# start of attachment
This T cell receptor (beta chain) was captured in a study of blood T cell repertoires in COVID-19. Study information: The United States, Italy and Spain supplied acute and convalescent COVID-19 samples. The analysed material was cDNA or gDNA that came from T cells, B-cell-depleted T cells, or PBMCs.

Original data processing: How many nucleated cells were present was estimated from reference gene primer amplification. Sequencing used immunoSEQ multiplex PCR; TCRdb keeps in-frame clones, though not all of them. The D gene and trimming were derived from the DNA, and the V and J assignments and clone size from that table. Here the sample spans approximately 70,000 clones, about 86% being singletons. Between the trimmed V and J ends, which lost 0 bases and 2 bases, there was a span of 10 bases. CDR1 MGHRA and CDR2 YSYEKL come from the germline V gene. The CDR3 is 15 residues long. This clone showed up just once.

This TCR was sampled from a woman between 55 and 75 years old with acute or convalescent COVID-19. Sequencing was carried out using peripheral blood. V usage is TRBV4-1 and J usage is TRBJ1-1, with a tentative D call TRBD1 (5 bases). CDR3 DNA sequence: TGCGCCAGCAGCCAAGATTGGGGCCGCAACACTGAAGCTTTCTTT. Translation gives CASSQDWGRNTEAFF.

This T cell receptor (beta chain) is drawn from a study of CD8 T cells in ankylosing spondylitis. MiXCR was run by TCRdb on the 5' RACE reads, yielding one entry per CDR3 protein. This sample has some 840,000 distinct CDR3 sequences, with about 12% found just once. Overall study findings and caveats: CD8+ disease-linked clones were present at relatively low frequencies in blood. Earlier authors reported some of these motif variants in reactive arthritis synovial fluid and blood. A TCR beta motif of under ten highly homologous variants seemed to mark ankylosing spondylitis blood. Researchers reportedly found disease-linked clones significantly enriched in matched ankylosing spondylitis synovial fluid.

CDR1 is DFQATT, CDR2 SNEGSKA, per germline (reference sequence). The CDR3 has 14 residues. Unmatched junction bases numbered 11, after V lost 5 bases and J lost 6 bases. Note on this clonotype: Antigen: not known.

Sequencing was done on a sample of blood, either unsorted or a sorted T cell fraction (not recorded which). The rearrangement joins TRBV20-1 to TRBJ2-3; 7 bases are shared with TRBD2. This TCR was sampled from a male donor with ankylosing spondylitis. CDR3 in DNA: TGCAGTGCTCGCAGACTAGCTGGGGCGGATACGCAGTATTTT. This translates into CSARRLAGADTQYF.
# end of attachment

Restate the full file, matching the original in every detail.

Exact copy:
This T cell receptor (beta chain) was captured in a study of blood T cell repertoires in COVID-19. Study information: The United States, Italy and Spain supplied acute and convalescent COVID-19 samples. The analysed material was cDNA or gDNA that came from T cells, B-cell-depleted T cells, or PBMCs.

Original data processing: How many nucleated cells were present was estimated from reference gene primer amplification. Sequencing used immunoSEQ multiplex PCR; TCRdb keeps in-frame clones, though not all of them. The D gene and trimming were derived from the DNA, and the V and J assignments and clone size from that table. Here the sample spans approximately 70,000 clones, about 86% being singletons. Between the trimmed V and J ends, which lost 0 bases and 2 bases, there was a span of 10 bases. CDR1 MGHRA and CDR2 YSYEKL come from the germline V gene. The CDR3 is 15 residues long. This clone showed up just once.

This TCR was sampled from a woman between 55 and 75 years old with acute or convalescent COVID-19. Sequencing was carried out using peripheral blood. V usage is TRBV4-1 and J usage is TRBJ1-1, with a tentative D call TRBD1 (5 bases). CDR3 DNA sequence: TGCGCCAGCAGCCAAGATTGGGGCCGCAACACTGAAGCTTTCTTT. Translation gives CASSQDWGRNTEAFF.

This T cell receptor (beta chain) is drawn from a study of CD8 T cells in ankylosing spondylitis. MiXCR was run by TCRdb on the 5' RACE reads, yielding one entry per CDR3 protein. This sample has some 840,000 distinct CDR3 sequences, with about 12% found just once. Overall study findings and caveats: CD8+ disease-linked clones were present at relatively low frequencies in blood. Earlier authors reported some of these motif variants in reactive arthritis synovial fluid and blood. A TCR beta motif of under ten highly homologous variants seemed to mark ankylosing spondylitis blood. Researchers reportedly found disease-linked clones significantly enriched in matched ankylosing spondylitis synovial fluid.

CDR1 is DFQATT, CDR2 SNEGSKA, per germline (reference sequence). The CDR3 has 14 residues. Unmatched junction bases numbered 11, after V lost 5 bases and J lost 6 bases. Note on this clonotype: Antigen: not known.

Sequencing was done on a sample of blood, either unsorted or a sorted T cell fraction (not recorded which). The rearrangement joins TRBV20-1 to TRBJ2-3; 7 bases are shared with TRBD2. This TCR was sampled from a male donor with ankylosing spondylitis. CDR3 in DNA: TGCAGTGCTCGCAGACTAGCTGGGGCGGATACGCAGTATTTT. This translates into CSARRLAGADTQYF.